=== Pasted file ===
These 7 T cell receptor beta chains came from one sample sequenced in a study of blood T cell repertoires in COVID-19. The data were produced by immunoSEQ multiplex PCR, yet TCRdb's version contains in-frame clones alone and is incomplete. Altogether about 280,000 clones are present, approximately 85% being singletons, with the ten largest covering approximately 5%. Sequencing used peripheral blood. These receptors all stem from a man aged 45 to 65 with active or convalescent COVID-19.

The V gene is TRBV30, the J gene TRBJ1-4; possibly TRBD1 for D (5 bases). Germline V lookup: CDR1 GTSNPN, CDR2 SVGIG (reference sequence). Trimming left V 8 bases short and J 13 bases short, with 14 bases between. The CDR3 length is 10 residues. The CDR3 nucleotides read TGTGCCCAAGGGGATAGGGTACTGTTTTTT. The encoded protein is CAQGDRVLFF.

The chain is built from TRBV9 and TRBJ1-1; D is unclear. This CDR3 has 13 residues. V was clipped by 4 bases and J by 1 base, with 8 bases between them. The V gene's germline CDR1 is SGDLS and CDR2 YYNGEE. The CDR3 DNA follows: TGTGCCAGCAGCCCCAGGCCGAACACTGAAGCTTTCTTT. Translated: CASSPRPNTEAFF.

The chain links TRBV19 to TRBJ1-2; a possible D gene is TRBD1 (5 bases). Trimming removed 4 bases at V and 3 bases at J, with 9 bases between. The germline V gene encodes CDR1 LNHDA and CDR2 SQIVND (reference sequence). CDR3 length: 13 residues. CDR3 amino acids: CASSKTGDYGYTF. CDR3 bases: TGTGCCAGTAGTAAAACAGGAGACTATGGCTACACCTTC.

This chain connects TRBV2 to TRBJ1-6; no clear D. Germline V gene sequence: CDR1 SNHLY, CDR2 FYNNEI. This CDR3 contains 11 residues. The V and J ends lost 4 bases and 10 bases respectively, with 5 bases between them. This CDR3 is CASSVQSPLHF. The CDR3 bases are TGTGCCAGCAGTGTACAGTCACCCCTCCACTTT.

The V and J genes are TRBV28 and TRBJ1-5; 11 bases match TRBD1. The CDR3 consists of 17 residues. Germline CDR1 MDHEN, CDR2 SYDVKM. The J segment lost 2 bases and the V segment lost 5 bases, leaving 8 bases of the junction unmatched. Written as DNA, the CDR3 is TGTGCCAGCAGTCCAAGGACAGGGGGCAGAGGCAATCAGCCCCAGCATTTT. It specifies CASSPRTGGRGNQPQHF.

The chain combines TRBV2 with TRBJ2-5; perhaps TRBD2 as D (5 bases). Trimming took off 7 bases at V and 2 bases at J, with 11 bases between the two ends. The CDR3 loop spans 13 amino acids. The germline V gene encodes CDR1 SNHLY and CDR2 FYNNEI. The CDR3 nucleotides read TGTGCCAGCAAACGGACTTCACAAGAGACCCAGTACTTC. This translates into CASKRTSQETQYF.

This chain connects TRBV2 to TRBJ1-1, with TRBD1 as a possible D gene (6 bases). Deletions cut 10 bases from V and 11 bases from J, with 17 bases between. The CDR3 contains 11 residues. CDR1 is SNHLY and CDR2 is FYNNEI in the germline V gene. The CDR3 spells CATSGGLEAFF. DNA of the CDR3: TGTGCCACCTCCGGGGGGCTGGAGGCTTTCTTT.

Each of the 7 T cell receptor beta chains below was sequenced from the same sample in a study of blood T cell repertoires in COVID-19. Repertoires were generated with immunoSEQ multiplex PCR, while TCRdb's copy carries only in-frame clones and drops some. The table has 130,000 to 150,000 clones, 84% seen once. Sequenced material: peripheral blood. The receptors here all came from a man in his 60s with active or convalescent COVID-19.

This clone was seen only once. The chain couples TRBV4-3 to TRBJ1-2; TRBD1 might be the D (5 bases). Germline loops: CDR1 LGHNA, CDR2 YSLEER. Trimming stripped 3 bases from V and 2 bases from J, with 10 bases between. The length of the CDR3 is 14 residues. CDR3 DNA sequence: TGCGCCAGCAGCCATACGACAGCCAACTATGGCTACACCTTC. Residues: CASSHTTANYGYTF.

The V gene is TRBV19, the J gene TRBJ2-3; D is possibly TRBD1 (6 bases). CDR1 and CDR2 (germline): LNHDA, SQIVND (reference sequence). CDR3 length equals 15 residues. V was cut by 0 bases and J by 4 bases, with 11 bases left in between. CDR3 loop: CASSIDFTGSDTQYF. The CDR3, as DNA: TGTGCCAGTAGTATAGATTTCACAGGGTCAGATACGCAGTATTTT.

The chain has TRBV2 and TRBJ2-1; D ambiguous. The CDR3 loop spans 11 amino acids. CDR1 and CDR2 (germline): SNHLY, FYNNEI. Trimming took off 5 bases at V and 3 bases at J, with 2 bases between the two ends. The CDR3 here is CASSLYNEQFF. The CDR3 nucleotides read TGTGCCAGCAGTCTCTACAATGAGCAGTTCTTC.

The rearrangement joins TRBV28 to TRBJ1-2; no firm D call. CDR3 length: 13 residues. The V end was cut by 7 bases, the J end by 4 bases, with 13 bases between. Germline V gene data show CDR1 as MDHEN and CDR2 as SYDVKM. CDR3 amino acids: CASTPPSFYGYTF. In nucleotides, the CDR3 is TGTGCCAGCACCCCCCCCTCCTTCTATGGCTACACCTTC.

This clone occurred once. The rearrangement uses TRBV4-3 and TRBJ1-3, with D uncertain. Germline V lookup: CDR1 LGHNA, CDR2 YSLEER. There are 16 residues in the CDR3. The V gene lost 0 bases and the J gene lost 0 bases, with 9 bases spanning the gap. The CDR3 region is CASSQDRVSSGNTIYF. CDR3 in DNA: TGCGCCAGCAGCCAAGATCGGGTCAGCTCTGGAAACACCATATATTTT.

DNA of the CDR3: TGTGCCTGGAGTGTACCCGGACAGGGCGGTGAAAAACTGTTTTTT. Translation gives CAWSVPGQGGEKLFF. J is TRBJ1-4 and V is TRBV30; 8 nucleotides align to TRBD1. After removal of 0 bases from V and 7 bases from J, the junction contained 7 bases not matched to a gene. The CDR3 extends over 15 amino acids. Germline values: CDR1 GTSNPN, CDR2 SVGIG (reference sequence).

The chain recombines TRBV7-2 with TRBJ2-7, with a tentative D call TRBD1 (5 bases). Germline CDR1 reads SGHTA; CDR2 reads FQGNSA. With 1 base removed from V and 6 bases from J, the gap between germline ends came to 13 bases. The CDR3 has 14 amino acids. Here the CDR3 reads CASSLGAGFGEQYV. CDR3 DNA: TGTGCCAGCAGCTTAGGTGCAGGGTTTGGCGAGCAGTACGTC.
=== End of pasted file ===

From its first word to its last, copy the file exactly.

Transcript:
These 7 T cell receptor beta chains came from one sample sequenced in a study of blood T cell repertoires in COVID-19. The data were produced by immunoSEQ multiplex PCR, yet TCRdb's version contains in-frame clones alone and is incomplete. Altogether about 280,000 clones are present, approximately 85% being singletons, with the ten largest covering approximately 5%. Sequencing used peripheral blood. These receptors all stem from a man aged 45 to 65 with active or convalescent COVID-19.

The V gene is TRBV30, the J gene TRBJ1-4; possibly TRBD1 for D (5 bases). Germline V lookup: CDR1 GTSNPN, CDR2 SVGIG (reference sequence). Trimming left V 8 bases short and J 13 bases short, with 14 bases between. The CDR3 length is 10 residues. The CDR3 nucleotides read TGTGCCCAAGGGGATAGGGTACTGTTTTTT. The encoded protein is CAQGDRVLFF.

The chain is built from TRBV9 and TRBJ1-1; D is unclear. This CDR3 has 13 residues. V was clipped by 4 bases and J by 1 base, with 8 bases between them. The V gene's germline CDR1 is SGDLS and CDR2 YYNGEE. The CDR3 DNA follows: TGTGCCAGCAGCCCCAGGCCGAACACTGAAGCTTTCTTT. Translated: CASSPRPNTEAFF.

The chain links TRBV19 to TRBJ1-2; a possible D gene is TRBD1 (5 bases). Trimming removed 4 bases at V and 3 bases at J, with 9 bases between. The germline V gene encodes CDR1 LNHDA and CDR2 SQIVND (reference sequence). CDR3 length: 13 residues. CDR3 amino acids: CASSKTGDYGYTF. CDR3 bases: TGTGCCAGTAGTAAAACAGGAGACTATGGCTACACCTTC.

This chain connects TRBV2 to TRBJ1-6; no clear D. Germline V gene sequence: CDR1 SNHLY, CDR2 FYNNEI. This CDR3 contains 11 residues. The V and J ends lost 4 bases and 10 bases respectively, with 5 bases between them. This CDR3 is CASSVQSPLHF. The CDR3 bases are TGTGCCAGCAGTGTACAGTCACCCCTCCACTTT.

The V and J genes are TRBV28 and TRBJ1-5; 11 bases match TRBD1. The CDR3 consists of 17 residues. Germline CDR1 MDHEN, CDR2 SYDVKM. The J segment lost 2 bases and the V segment lost 5 bases, leaving 8 bases of the junction unmatched. Written as DNA, the CDR3 is TGTGCCAGCAGTCCAAGGACAGGGGGCAGAGGCAATCAGCCCCAGCATTTT. It specifies CASSPRTGGRGNQPQHF.

The chain combines TRBV2 with TRBJ2-5; perhaps TRBD2 as D (5 bases). Trimming took off 7 bases at V and 2 bases at J, with 11 bases between the two ends. The CDR3 loop spans 13 amino acids. The germline V gene encodes CDR1 SNHLY and CDR2 FYNNEI. The CDR3 nucleotides read TGTGCCAGCAAACGGACTTCACAAGAGACCCAGTACTTC. This translates into CASKRTSQETQYF.

This chain connects TRBV2 to TRBJ1-1, with TRBD1 as a possible D gene (6 bases). Deletions cut 10 bases from V and 11 bases from J, with 17 bases between. The CDR3 contains 11 residues. CDR1 is SNHLY and CDR2 is FYNNEI in the germline V gene. The CDR3 spells CATSGGLEAFF. DNA of the CDR3: TGTGCCACCTCCGGGGGGCTGGAGGCTTTCTTT.

Each of the 7 T cell receptor beta chains below was sequenced from the same sample in a study of blood T cell repertoires in COVID-19. Repertoires were generated with immunoSEQ multiplex PCR, while TCRdb's copy carries only in-frame clones and drops some. The table has 130,000 to 150,000 clones, 84% seen once. Sequenced material: peripheral blood. The receptors here all came from a man in his 60s with active or convalescent COVID-19.

This clone was seen only once. The chain couples TRBV4-3 to TRBJ1-2; TRBD1 might be the D (5 bases). Germline loops: CDR1 LGHNA, CDR2 YSLEER. Trimming stripped 3 bases from V and 2 bases from J, with 10 bases between. The length of the CDR3 is 14 residues. CDR3 DNA sequence: TGCGCCAGCAGCCATACGACAGCCAACTATGGCTACACCTTC. Residues: CASSHTTANYGYTF.

The V gene is TRBV19, the J gene TRBJ2-3; D is possibly TRBD1 (6 bases). CDR1 and CDR2 (germline): LNHDA, SQIVND (reference sequence). CDR3 length equals 15 residues. V was cut by 0 bases and J by 4 bases, with 11 bases left in between. CDR3 loop: CASSIDFTGSDTQYF. The CDR3, as DNA: TGTGCCAGTAGTATAGATTTCACAGGGTCAGATACGCAGTATTTT.

The chain has TRBV2 and TRBJ2-1; D ambiguous. The CDR3 loop spans 11 amino acids. CDR1 and CDR2 (germline): SNHLY, FYNNEI. Trimming took off 5 bases at V and 3 bases at J, with 2 bases between the two ends. The CDR3 here is CASSLYNEQFF. The CDR3 nucleotides read TGTGCCAGCAGTCTCTACAATGAGCAGTTCTTC.

The rearrangement joins TRBV28 to TRBJ1-2; no firm D call. CDR3 length: 13 residues. The V end was cut by 7 bases, the J end by 4 bases, with 13 bases between. Germline V gene data show CDR1 as MDHEN and CDR2 as SYDVKM. CDR3 amino acids: CASTPPSFYGYTF. In nucleotides, the CDR3 is TGTGCCAGCACCCCCCCCTCCTTCTATGGCTACACCTTC.

This clone occurred once. The rearrangement uses TRBV4-3 and TRBJ1-3, with D uncertain. Germline V lookup: CDR1 LGHNA, CDR2 YSLEER. There are 16 residues in the CDR3. The V gene lost 0 bases and the J gene lost 0 bases, with 9 bases spanning the gap. The CDR3 region is CASSQDRVSSGNTIYF. CDR3 in DNA: TGCGCCAGCAGCCAAGATCGGGTCAGCTCTGGAAACACCATATATTTT.

DNA of the CDR3: TGTGCCTGGAGTGTACCCGGACAGGGCGGTGAAAAACTGTTTTTT. Translation gives CAWSVPGQGGEKLFF. J is TRBJ1-4 and V is TRBV30; 8 nucleotides align to TRBD1. After removal of 0 bases from V and 7 bases from J, the junction contained 7 bases not matched to a gene. The CDR3 extends over 15 amino acids. Germline values: CDR1 GTSNPN, CDR2 SVGIG (reference sequence).

The chain recombines TRBV7-2 with TRBJ2-7, with a tentative D call TRBD1 (5 bases). Germline CDR1 reads SGHTA; CDR2 reads FQGNSA. With 1 base removed from V and 6 bases from J, the gap between germline ends came to 13 bases. The CDR3 has 14 amino acids. Here the CDR3 reads CASSLGAGFGEQYV. CDR3 DNA: TGTGCCAGCAGCTTAGGTGCAGGGTTTGGCGAGCAGTACGTC.